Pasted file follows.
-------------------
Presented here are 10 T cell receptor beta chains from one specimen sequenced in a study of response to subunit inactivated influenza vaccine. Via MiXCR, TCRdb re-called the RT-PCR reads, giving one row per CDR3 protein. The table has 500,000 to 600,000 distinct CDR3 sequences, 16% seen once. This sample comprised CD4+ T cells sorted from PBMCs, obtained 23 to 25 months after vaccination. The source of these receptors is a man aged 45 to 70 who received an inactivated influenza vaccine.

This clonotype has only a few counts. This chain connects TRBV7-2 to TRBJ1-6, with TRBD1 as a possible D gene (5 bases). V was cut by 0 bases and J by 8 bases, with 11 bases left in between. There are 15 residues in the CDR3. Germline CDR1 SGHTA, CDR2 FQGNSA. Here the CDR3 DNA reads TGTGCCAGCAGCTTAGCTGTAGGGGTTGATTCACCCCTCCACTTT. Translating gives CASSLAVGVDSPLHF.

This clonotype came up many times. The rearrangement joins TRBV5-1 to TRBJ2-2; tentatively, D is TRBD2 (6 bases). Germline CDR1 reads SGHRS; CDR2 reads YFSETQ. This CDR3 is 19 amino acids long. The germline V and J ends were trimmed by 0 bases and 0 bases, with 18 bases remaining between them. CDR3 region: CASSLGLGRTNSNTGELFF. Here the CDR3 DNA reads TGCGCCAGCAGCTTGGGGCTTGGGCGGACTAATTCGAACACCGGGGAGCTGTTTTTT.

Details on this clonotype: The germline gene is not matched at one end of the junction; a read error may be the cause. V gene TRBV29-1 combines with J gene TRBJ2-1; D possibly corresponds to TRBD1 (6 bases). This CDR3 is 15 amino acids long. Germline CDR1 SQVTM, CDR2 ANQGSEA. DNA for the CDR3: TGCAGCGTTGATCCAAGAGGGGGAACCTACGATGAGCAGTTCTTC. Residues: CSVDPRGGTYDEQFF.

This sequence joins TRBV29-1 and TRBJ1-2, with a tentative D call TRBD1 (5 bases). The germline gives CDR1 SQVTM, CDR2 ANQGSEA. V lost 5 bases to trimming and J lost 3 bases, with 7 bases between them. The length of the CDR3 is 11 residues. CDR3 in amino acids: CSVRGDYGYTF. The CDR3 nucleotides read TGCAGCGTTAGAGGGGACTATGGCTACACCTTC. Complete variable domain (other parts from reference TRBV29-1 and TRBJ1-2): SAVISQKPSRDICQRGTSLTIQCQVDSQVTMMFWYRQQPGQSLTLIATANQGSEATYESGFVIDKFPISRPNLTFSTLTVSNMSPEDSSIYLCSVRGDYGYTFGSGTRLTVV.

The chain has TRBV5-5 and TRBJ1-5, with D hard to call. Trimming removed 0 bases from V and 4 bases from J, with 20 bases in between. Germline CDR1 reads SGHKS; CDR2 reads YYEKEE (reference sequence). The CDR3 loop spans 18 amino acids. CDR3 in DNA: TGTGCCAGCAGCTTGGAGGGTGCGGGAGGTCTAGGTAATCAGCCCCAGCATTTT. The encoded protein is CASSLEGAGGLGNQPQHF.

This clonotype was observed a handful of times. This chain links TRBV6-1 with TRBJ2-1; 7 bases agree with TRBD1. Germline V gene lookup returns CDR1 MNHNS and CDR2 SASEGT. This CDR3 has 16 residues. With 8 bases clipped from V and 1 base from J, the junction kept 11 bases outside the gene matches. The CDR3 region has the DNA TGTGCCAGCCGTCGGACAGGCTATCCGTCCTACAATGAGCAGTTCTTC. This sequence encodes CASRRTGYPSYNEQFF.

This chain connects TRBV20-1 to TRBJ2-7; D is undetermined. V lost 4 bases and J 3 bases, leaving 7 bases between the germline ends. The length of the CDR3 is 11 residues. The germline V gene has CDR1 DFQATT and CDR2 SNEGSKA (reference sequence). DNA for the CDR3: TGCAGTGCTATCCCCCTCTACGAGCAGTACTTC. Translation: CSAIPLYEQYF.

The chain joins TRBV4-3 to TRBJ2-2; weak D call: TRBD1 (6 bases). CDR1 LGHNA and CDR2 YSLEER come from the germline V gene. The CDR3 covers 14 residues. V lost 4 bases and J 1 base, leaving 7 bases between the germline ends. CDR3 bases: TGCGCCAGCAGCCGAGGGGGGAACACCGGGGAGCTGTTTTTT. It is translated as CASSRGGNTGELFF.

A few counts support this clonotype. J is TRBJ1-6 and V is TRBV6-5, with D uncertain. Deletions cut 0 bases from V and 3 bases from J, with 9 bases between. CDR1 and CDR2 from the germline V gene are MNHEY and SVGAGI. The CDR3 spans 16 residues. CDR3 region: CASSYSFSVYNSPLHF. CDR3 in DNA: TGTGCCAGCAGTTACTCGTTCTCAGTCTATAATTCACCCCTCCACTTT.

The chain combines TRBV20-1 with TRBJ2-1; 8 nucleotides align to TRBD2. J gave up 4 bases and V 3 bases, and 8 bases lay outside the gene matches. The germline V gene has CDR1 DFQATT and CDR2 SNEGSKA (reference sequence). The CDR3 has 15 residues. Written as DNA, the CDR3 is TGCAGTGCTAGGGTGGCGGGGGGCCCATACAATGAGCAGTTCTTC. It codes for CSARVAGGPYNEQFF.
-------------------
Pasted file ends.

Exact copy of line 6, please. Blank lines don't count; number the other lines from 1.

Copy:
The chain has TRBV5-5 and TRBJ1-5, with D hard to call. Trimming removed 0 bases from V and 4 bases from J, with 20 bases in between. Germline CDR1 reads SGHKS; CDR2 reads YYEKEE (reference sequence). The CDR3 loop spans 18 amino acids. CDR3 in DNA: TGTGCCAGCAGCTTGGAGGGTGCGGGAGGTCTAGGTAATCAGCCCCAGCATTTT. The encoded protein is CASSLEGAGGLGNQPQHF.